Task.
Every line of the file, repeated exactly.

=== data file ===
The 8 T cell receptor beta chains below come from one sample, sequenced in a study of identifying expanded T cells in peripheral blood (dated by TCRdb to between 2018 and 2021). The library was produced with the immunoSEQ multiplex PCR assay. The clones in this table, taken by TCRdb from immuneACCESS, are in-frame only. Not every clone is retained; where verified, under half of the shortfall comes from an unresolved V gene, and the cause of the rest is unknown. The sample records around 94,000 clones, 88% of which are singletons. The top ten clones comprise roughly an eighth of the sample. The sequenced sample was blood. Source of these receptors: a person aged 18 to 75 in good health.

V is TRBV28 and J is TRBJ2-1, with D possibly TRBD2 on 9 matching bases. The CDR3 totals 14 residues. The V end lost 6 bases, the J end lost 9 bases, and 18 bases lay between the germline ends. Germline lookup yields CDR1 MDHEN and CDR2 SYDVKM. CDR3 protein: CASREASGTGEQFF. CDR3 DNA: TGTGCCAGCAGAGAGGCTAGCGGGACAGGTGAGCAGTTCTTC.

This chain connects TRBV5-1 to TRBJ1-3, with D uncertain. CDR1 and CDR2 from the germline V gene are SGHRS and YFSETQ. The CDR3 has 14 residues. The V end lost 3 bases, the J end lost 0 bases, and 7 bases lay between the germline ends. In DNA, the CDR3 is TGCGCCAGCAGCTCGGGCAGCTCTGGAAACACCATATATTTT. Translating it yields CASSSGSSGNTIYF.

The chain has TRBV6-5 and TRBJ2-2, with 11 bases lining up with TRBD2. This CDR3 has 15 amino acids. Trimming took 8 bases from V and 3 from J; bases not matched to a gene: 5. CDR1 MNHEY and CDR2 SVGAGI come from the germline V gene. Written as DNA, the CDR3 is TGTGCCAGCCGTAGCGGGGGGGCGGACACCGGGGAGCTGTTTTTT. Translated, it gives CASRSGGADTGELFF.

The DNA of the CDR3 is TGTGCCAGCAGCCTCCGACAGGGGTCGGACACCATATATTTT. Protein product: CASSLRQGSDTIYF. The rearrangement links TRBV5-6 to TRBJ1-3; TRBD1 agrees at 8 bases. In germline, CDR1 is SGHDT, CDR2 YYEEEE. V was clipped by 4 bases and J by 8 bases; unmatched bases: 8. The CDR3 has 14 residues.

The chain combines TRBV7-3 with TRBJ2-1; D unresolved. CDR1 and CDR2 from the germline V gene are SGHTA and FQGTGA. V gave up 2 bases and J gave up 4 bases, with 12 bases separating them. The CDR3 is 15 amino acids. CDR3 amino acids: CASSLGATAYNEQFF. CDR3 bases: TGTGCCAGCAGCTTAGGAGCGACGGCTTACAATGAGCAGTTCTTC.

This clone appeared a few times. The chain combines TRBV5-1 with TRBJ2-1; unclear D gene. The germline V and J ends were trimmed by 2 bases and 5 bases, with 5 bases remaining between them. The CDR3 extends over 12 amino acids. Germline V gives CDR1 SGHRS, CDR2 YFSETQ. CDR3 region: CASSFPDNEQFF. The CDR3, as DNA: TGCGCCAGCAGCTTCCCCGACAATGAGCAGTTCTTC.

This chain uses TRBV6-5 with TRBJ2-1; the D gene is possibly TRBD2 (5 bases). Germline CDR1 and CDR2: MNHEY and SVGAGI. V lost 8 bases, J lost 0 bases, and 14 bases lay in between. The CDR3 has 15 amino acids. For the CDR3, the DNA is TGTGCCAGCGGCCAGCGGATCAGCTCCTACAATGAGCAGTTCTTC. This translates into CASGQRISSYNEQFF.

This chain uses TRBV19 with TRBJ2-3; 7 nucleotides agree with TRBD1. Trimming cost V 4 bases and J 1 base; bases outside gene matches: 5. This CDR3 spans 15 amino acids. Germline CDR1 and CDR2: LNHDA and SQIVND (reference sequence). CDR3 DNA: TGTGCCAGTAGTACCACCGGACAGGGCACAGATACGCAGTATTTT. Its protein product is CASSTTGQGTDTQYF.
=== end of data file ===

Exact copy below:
The 8 T cell receptor beta chains below come from one sample, sequenced in a study of identifying expanded T cells in peripheral blood (dated by TCRdb to between 2018 and 2021). The library was produced with the immunoSEQ multiplex PCR assay. The clones in this table, taken by TCRdb from immuneACCESS, are in-frame only. Not every clone is retained; where verified, under half of the shortfall comes from an unresolved V gene, and the cause of the rest is unknown. The sample records around 94,000 clones, 88% of which are singletons. The top ten clones comprise roughly an eighth of the sample. The sequenced sample was blood. Source of these receptors: a person aged 18 to 75 in good health.

V is TRBV28 and J is TRBJ2-1, with D possibly TRBD2 on 9 matching bases. The CDR3 totals 14 residues. The V end lost 6 bases, the J end lost 9 bases, and 18 bases lay between the germline ends. Germline lookup yields CDR1 MDHEN and CDR2 SYDVKM. CDR3 protein: CASREASGTGEQFF. CDR3 DNA: TGTGCCAGCAGAGAGGCTAGCGGGACAGGTGAGCAGTTCTTC.

This chain connects TRBV5-1 to TRBJ1-3, with D uncertain. CDR1 and CDR2 from the germline V gene are SGHRS and YFSETQ. The CDR3 has 14 residues. The V end lost 3 bases, the J end lost 0 bases, and 7 bases lay between the germline ends. In DNA, the CDR3 is TGCGCCAGCAGCTCGGGCAGCTCTGGAAACACCATATATTTT. Translating it yields CASSSGSSGNTIYF.

The chain has TRBV6-5 and TRBJ2-2, with 11 bases lining up with TRBD2. This CDR3 has 15 amino acids. Trimming took 8 bases from V and 3 from J; bases not matched to a gene: 5. CDR1 MNHEY and CDR2 SVGAGI come from the germline V gene. Written as DNA, the CDR3 is TGTGCCAGCCGTAGCGGGGGGGCGGACACCGGGGAGCTGTTTTTT. Translated, it gives CASRSGGADTGELFF.

The DNA of the CDR3 is TGTGCCAGCAGCCTCCGACAGGGGTCGGACACCATATATTTT. Protein product: CASSLRQGSDTIYF. The rearrangement links TRBV5-6 to TRBJ1-3; TRBD1 agrees at 8 bases. In germline, CDR1 is SGHDT, CDR2 YYEEEE. V was clipped by 4 bases and J by 8 bases; unmatched bases: 8. The CDR3 has 14 residues.

The chain combines TRBV7-3 with TRBJ2-1; D unresolved. CDR1 and CDR2 from the germline V gene are SGHTA and FQGTGA. V gave up 2 bases and J gave up 4 bases, with 12 bases separating them. The CDR3 is 15 amino acids. CDR3 amino acids: CASSLGATAYNEQFF. CDR3 bases: TGTGCCAGCAGCTTAGGAGCGACGGCTTACAATGAGCAGTTCTTC.

This clone appeared a few times. The chain combines TRBV5-1 with TRBJ2-1; unclear D gene. The germline V and J ends were trimmed by 2 bases and 5 bases, with 5 bases remaining between them. The CDR3 extends over 12 amino acids. Germline V gives CDR1 SGHRS, CDR2 YFSETQ. CDR3 region: CASSFPDNEQFF. The CDR3, as DNA: TGCGCCAGCAGCTTCCCCGACAATGAGCAGTTCTTC.

This chain uses TRBV6-5 with TRBJ2-1; the D gene is possibly TRBD2 (5 bases). Germline CDR1 and CDR2: MNHEY and SVGAGI. V lost 8 bases, J lost 0 bases, and 14 bases lay in between. The CDR3 has 15 amino acids. For the CDR3, the DNA is TGTGCCAGCGGCCAGCGGATCAGCTCCTACAATGAGCAGTTCTTC. This translates into CASGQRISSYNEQFF.

This chain uses TRBV19 with TRBJ2-3; 7 nucleotides agree with TRBD1. Trimming cost V 4 bases and J 1 base; bases outside gene matches: 5. This CDR3 spans 15 amino acids. Germline CDR1 and CDR2: LNHDA and SQIVND (reference sequence). CDR3 DNA: TGTGCCAGTAGTACCACCGGACAGGGCACAGATACGCAGTATTTT. Its protein product is CASSTTGQGTDTQYF.